Christopher St. John was once a chiseled and charismatic screen presence, running up the ranks of the acting world. By the early 1970s, he had acted with the Yale Repertory Theater and The Actors Studio, snagged a major role in Gordon Park’s “Shaft,” and was even prized for his performances in soft-core porn flicks. Then he made 1972’s “Top of the Heap,” and Hollywood closed its doors.
The film—written, directed by, and starring St. John himself—recounts the maddening experiences of a black cop in Washington, D.C. in a style that hits all the tropes of the blaxploitation form while simultaneously setting itself apart from its contemporaries.
True, the film’s protagonist is George Lattimer, a tough guy with a great Afro who shoots up bad guys, confronts racial prejudice, beds a blonde nurse, and has psychedelic sex with his mistress—no different from any other blaxploitation hero.
But George is no cartoon. His stressful life is falling apart around him, and his emotional turmoil is clear. There is a long list of failures. He is passed over for promotions at work, and is ridiculed by the criminals he chases on the street because of his race. His teenage daughter experiments with drugs, he misses his mother’s funeral, and his wife and mistress are manipulative. His frustration first manifests itself in acts of aggression and then in outright surrealist fantasy: George runs through jungles, reunites with his dead mother, dons a spacesuit for NASA’s moon launch, and has a parade thrown in his honor, with Richard Nixon cheering him on.
These surrealist breaks are original and entertaining, though the plot suffers from the resulting lack of continuity. Jump cuts between dream sequences become increasingly frequent, and by the end the narrative dissolves itself into a series of strange vignettes. The film is clearly a product of its time, but remains unlike almost any other film of its genre.
“Top of the Heap” aims to describe the soul of a blaxploitation star rather than his deeds. George’s troubled emotional state is always at the forefront, lingering just above the depressing knowledge that a black American walking on the moon couldn’t be anything but a ridiculous delusion.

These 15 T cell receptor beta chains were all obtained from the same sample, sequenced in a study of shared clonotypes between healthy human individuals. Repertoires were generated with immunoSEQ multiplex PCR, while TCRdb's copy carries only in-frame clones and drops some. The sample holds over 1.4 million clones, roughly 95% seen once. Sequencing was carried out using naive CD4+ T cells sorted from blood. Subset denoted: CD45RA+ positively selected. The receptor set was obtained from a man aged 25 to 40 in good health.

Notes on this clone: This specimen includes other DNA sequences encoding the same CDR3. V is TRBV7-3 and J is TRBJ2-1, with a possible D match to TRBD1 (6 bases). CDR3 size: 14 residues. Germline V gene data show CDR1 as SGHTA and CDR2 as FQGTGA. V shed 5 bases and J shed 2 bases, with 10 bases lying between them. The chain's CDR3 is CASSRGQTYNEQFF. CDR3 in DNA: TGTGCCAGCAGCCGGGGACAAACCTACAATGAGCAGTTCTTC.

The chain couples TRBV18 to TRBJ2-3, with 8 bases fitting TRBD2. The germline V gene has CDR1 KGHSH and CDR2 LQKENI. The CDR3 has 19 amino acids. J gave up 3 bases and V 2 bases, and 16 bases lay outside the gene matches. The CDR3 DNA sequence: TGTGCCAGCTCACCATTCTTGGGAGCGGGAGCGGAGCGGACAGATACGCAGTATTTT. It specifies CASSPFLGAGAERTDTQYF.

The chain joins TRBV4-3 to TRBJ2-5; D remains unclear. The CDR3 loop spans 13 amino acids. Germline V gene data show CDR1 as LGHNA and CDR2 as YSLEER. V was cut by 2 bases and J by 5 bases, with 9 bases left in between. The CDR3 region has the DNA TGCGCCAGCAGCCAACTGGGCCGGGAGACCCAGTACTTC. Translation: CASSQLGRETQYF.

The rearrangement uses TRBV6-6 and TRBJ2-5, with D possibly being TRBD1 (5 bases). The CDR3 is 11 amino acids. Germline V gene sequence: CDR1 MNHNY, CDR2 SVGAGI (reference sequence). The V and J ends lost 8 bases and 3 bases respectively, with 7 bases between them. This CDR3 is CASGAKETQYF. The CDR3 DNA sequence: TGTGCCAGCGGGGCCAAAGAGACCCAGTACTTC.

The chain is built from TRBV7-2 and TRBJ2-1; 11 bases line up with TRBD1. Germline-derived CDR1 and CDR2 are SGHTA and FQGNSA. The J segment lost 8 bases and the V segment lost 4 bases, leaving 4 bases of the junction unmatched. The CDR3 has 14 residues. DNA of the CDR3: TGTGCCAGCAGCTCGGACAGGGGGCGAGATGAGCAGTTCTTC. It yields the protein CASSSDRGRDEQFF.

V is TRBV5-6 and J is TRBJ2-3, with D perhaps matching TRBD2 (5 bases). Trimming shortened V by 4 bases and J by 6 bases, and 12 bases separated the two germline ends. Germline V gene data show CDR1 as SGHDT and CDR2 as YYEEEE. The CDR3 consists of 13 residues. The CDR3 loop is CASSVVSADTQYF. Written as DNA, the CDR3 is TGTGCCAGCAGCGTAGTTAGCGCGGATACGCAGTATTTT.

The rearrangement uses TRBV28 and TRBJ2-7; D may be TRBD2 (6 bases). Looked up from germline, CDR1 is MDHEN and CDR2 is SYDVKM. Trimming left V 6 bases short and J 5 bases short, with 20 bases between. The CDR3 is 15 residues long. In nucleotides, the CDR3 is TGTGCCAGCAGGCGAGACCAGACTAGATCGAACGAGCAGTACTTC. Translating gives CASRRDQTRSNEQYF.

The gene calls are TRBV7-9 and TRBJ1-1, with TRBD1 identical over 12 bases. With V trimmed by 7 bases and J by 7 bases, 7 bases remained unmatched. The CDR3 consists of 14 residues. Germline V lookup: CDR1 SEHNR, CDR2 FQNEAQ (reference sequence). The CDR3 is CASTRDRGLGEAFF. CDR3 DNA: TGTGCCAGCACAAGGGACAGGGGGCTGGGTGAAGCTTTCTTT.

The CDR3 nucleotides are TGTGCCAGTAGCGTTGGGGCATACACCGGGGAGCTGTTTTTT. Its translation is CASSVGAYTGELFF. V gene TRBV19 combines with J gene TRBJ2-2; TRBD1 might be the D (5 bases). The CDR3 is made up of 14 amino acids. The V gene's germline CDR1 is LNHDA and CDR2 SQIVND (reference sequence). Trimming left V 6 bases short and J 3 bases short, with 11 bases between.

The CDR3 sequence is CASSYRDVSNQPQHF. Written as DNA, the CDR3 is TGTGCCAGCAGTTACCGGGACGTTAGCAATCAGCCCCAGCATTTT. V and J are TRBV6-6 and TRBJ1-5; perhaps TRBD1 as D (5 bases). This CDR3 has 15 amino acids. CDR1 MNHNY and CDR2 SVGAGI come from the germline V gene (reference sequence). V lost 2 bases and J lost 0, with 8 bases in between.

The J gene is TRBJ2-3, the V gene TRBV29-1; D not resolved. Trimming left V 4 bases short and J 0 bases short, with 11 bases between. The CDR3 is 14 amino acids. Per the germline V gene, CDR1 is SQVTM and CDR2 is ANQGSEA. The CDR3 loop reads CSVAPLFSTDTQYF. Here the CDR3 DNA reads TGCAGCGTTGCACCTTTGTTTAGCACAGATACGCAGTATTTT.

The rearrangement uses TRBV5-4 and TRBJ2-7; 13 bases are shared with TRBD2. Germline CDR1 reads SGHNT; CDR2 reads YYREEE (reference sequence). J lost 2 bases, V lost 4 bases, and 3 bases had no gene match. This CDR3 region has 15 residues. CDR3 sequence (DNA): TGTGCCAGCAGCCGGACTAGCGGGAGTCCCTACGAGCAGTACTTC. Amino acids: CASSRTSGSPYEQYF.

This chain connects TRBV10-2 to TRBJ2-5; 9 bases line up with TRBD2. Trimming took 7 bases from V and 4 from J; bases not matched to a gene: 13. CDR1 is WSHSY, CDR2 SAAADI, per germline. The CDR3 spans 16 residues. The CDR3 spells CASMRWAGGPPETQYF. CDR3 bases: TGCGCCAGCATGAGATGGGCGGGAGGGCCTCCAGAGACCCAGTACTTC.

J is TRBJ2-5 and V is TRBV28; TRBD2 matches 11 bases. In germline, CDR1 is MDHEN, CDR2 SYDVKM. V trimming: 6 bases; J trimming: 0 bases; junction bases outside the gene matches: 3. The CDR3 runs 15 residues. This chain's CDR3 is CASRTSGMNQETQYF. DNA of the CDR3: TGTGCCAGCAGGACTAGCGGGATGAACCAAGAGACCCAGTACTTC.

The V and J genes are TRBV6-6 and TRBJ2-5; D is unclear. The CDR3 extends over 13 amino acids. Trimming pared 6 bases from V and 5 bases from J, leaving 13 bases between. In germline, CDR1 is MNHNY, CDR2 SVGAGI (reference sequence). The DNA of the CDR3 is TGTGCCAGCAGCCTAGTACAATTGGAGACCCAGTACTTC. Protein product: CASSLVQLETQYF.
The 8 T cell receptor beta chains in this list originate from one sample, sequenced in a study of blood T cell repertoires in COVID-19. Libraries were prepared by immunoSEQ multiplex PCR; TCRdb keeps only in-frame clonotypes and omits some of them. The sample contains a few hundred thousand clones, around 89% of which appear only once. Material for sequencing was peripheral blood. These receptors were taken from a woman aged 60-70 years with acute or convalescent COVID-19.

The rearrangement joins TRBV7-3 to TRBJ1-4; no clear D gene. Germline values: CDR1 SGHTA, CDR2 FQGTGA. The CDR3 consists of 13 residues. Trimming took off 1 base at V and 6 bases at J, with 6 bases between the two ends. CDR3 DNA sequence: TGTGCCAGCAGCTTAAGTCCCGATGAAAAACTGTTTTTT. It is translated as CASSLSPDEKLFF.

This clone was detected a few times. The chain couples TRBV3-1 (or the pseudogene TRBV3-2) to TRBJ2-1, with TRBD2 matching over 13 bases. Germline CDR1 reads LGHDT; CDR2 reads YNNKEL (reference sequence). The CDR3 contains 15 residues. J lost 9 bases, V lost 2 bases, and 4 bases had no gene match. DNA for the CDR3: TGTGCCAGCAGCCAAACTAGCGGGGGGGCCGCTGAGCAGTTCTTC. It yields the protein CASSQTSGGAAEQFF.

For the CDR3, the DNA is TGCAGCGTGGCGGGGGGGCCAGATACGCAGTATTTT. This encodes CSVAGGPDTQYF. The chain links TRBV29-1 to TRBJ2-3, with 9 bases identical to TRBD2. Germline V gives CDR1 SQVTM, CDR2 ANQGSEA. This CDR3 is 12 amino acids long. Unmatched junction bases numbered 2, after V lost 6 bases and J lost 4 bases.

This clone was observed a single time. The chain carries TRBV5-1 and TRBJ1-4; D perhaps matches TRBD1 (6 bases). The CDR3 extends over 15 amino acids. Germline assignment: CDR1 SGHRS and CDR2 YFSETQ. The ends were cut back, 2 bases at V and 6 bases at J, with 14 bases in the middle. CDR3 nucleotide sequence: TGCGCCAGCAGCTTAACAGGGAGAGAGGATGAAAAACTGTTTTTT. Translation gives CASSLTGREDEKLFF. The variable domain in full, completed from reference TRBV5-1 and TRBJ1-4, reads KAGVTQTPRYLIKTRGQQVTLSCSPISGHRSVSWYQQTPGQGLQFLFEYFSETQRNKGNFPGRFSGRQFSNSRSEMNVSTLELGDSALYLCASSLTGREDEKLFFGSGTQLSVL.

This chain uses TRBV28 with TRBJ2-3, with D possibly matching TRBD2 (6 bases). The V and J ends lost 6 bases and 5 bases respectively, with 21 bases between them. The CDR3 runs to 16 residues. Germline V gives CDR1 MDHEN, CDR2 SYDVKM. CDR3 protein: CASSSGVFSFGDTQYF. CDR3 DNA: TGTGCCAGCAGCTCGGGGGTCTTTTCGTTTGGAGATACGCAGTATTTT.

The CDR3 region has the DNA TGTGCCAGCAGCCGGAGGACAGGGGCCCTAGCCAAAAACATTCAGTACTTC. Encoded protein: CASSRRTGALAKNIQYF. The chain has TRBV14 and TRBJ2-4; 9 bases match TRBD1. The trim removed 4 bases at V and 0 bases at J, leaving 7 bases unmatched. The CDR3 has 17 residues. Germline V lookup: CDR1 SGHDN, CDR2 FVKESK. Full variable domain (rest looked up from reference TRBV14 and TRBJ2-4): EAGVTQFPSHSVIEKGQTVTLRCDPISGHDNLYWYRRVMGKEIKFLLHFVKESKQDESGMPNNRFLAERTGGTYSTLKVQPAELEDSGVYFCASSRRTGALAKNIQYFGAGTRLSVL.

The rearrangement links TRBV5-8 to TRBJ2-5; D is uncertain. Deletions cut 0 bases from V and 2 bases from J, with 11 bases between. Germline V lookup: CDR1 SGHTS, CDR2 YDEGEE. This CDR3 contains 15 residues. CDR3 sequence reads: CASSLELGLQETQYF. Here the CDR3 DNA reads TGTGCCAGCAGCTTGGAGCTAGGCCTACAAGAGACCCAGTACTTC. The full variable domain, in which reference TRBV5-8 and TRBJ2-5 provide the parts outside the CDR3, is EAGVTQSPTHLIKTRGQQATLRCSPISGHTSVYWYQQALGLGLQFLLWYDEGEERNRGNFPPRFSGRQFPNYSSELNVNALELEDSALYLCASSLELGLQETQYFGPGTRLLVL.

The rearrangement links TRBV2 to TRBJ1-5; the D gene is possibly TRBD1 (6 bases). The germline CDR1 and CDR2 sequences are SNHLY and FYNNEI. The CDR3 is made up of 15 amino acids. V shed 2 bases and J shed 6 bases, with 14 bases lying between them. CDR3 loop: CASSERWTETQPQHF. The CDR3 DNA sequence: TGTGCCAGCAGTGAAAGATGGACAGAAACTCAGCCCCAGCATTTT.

While the film had success at the box office and won critical praise along with an entry in 1972’s Berlin Film Festival, St. John clashed with producers over his unconventional art-house techniques and ran into legal trouble with the Writer’s Guild. The film’s distribution was severely curtailed, and the process’s frustrations led St. John to step away from a promising career in Hollywood.
As a result of its troubled past, showings of “Top of the Heap” are especially difficult to come by in the United States. Seating sold out in advance when it played this past Sunday at the Black Cinema House as part of Floyd Webb’s “Return of Blacklight Cinema” series, although the film will be screened again on November 7 at Chatham 14 Theaters. The screenings are a personal victory for Webb, who has been trying to show the film since he started the Blacklight Film Festival in 1982, but only recently received permission from the director.
In a discussion with the audience after Sunday’s screening, Webb pointed out that “Top of the Heap” is a uniquely self-aware piece of entertainment: from its harsh spotlight on the job of a black policeman to its family drama, the film is an exploration of George’s psyche that goes beyond the simplistic stereotypes and racial politics of the time.
“In making a blaxploitation film, [Christopher St. John] kind of subverted the form, and took it in a whole other direction,” said Webb. “Here, he has a family, he’s being a father. In other blaxploitation films, you just didn’t see it.”
Though “Top Of The Heap” never had wide recognition because of its limited release, it’s a good thing that St. John chose to subvert the conventions of the form. Many of its more simplistic features—its costumes, characters—feel dated for a contemporary audience, perhaps necessary concessions to Hollywood. On the other hand, George’s struggles as a cop and as a father could just as easily be reshot in the present.
Nevertheless, the crossover between camp and surrealism makes for a fun, powerful film. Many people undoubtedly fantasize about being a blaxploitation star. With “Top Of The Heap,” Christopher St. John gave us a blaxploitation star who fantasizes about being anyone else.